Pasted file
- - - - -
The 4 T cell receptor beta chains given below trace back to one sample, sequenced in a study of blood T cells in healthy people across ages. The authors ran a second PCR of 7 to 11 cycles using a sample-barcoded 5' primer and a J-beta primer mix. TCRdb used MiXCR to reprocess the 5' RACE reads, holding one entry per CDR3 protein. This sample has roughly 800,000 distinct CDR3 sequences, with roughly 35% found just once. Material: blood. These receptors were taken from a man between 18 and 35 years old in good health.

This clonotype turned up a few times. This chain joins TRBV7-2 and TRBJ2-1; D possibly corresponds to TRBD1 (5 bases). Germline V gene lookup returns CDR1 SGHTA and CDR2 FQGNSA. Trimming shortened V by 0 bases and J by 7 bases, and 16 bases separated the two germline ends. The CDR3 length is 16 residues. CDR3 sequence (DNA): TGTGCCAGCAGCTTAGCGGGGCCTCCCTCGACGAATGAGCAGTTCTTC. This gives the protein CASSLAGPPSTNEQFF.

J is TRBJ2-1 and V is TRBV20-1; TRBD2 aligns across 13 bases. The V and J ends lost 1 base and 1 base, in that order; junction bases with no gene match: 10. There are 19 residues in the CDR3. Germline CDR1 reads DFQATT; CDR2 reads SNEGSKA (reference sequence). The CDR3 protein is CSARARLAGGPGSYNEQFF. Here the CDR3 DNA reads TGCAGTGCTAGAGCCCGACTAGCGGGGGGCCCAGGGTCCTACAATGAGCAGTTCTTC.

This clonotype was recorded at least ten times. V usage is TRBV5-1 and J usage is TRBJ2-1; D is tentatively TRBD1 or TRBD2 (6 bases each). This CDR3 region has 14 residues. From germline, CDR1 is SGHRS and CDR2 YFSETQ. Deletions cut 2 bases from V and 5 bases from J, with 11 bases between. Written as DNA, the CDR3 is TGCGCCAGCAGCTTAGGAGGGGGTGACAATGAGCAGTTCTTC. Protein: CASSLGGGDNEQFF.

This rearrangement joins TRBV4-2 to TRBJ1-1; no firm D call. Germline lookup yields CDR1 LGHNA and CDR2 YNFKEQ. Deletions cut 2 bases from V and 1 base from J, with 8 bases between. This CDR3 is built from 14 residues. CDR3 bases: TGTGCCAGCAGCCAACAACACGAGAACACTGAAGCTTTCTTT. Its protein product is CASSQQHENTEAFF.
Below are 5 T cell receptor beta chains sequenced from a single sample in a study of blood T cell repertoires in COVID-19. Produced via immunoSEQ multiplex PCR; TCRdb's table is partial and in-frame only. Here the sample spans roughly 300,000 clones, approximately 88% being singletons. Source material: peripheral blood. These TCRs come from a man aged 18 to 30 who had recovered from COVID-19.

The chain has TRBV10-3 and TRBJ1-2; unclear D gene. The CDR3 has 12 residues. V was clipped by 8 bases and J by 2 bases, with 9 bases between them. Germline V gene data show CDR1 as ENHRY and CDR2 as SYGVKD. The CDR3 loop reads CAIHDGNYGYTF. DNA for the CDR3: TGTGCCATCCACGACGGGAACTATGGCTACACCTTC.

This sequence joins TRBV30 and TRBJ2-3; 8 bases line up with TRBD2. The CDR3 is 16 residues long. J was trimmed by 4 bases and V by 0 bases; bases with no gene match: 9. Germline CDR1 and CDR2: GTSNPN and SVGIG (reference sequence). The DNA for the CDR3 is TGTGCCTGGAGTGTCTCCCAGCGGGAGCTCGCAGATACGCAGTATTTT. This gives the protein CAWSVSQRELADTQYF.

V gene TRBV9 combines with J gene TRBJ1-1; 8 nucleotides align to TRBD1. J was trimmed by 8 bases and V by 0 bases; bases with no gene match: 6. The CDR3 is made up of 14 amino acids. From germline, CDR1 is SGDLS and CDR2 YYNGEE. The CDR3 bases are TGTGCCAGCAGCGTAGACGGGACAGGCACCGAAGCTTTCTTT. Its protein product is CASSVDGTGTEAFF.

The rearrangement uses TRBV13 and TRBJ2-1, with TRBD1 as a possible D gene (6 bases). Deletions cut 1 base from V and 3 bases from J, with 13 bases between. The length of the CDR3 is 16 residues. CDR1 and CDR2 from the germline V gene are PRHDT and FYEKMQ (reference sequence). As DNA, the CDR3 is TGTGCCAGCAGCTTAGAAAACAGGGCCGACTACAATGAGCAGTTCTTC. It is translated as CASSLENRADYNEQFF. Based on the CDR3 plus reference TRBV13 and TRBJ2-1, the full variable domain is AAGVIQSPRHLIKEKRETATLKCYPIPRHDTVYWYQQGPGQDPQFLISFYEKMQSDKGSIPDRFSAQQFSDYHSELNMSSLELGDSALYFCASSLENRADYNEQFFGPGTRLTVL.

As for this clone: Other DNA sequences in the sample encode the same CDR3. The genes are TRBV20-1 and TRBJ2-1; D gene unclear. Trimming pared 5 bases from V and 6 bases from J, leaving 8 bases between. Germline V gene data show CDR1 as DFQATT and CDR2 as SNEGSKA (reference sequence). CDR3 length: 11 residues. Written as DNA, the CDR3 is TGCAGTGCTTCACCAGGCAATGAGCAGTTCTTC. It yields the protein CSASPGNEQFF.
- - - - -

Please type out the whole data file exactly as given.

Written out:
The 4 T cell receptor beta chains given below trace back to one sample, sequenced in a study of blood T cells in healthy people across ages. The authors ran a second PCR of 7 to 11 cycles using a sample-barcoded 5' primer and a J-beta primer mix. TCRdb used MiXCR to reprocess the 5' RACE reads, holding one entry per CDR3 protein. This sample has roughly 800,000 distinct CDR3 sequences, with roughly 35% found just once. Material: blood. These receptors were taken from a man between 18 and 35 years old in good health.

This clonotype turned up a few times. This chain joins TRBV7-2 and TRBJ2-1; D possibly corresponds to TRBD1 (5 bases). Germline V gene lookup returns CDR1 SGHTA and CDR2 FQGNSA. Trimming shortened V by 0 bases and J by 7 bases, and 16 bases separated the two germline ends. The CDR3 length is 16 residues. CDR3 sequence (DNA): TGTGCCAGCAGCTTAGCGGGGCCTCCCTCGACGAATGAGCAGTTCTTC. This gives the protein CASSLAGPPSTNEQFF.

J is TRBJ2-1 and V is TRBV20-1; TRBD2 aligns across 13 bases. The V and J ends lost 1 base and 1 base, in that order; junction bases with no gene match: 10. There are 19 residues in the CDR3. Germline CDR1 reads DFQATT; CDR2 reads SNEGSKA (reference sequence). The CDR3 protein is CSARARLAGGPGSYNEQFF. Here the CDR3 DNA reads TGCAGTGCTAGAGCCCGACTAGCGGGGGGCCCAGGGTCCTACAATGAGCAGTTCTTC.

This clonotype was recorded at least ten times. V usage is TRBV5-1 and J usage is TRBJ2-1; D is tentatively TRBD1 or TRBD2 (6 bases each). This CDR3 region has 14 residues. From germline, CDR1 is SGHRS and CDR2 YFSETQ. Deletions cut 2 bases from V and 5 bases from J, with 11 bases between. Written as DNA, the CDR3 is TGCGCCAGCAGCTTAGGAGGGGGTGACAATGAGCAGTTCTTC. Protein: CASSLGGGDNEQFF.

This rearrangement joins TRBV4-2 to TRBJ1-1; no firm D call. Germline lookup yields CDR1 LGHNA and CDR2 YNFKEQ. Deletions cut 2 bases from V and 1 base from J, with 8 bases between. This CDR3 is built from 14 residues. CDR3 bases: TGTGCCAGCAGCCAACAACACGAGAACACTGAAGCTTTCTTT. Its protein product is CASSQQHENTEAFF.
Below are 5 T cell receptor beta chains sequenced from a single sample in a study of blood T cell repertoires in COVID-19. Produced via immunoSEQ multiplex PCR; TCRdb's table is partial and in-frame only. Here the sample spans roughly 300,000 clones, approximately 88% being singletons. Source material: peripheral blood. These TCRs come from a man aged 18 to 30 who had recovered from COVID-19.

The chain has TRBV10-3 and TRBJ1-2; unclear D gene. The CDR3 has 12 residues. V was clipped by 8 bases and J by 2 bases, with 9 bases between them. Germline V gene data show CDR1 as ENHRY and CDR2 as SYGVKD. The CDR3 loop reads CAIHDGNYGYTF. DNA for the CDR3: TGTGCCATCCACGACGGGAACTATGGCTACACCTTC.

This sequence joins TRBV30 and TRBJ2-3; 8 bases line up with TRBD2. The CDR3 is 16 residues long. J was trimmed by 4 bases and V by 0 bases; bases with no gene match: 9. Germline CDR1 and CDR2: GTSNPN and SVGIG (reference sequence). The DNA for the CDR3 is TGTGCCTGGAGTGTCTCCCAGCGGGAGCTCGCAGATACGCAGTATTTT. This gives the protein CAWSVSQRELADTQYF.

V gene TRBV9 combines with J gene TRBJ1-1; 8 nucleotides align to TRBD1. J was trimmed by 8 bases and V by 0 bases; bases with no gene match: 6. The CDR3 is made up of 14 amino acids. From germline, CDR1 is SGDLS and CDR2 YYNGEE. The CDR3 bases are TGTGCCAGCAGCGTAGACGGGACAGGCACCGAAGCTTTCTTT. Its protein product is CASSVDGTGTEAFF.

The rearrangement uses TRBV13 and TRBJ2-1, with TRBD1 as a possible D gene (6 bases). Deletions cut 1 base from V and 3 bases from J, with 13 bases between. The length of the CDR3 is 16 residues. CDR1 and CDR2 from the germline V gene are PRHDT and FYEKMQ (reference sequence). As DNA, the CDR3 is TGTGCCAGCAGCTTAGAAAACAGGGCCGACTACAATGAGCAGTTCTTC. It is translated as CASSLENRADYNEQFF. Based on the CDR3 plus reference TRBV13 and TRBJ2-1, the full variable domain is AAGVIQSPRHLIKEKRETATLKCYPIPRHDTVYWYQQGPGQDPQFLISFYEKMQSDKGSIPDRFSAQQFSDYHSELNMSSLELGDSALYFCASSLENRADYNEQFFGPGTRLTVL.

As for this clone: Other DNA sequences in the sample encode the same CDR3. The genes are TRBV20-1 and TRBJ2-1; D gene unclear. Trimming pared 5 bases from V and 6 bases from J, leaving 8 bases between. Germline V gene data show CDR1 as DFQATT and CDR2 as SNEGSKA (reference sequence). CDR3 length: 11 residues. Written as DNA, the CDR3 is TGCAGTGCTTCACCAGGCAATGAGCAGTTCTTC. It yields the protein CSASPGNEQFF.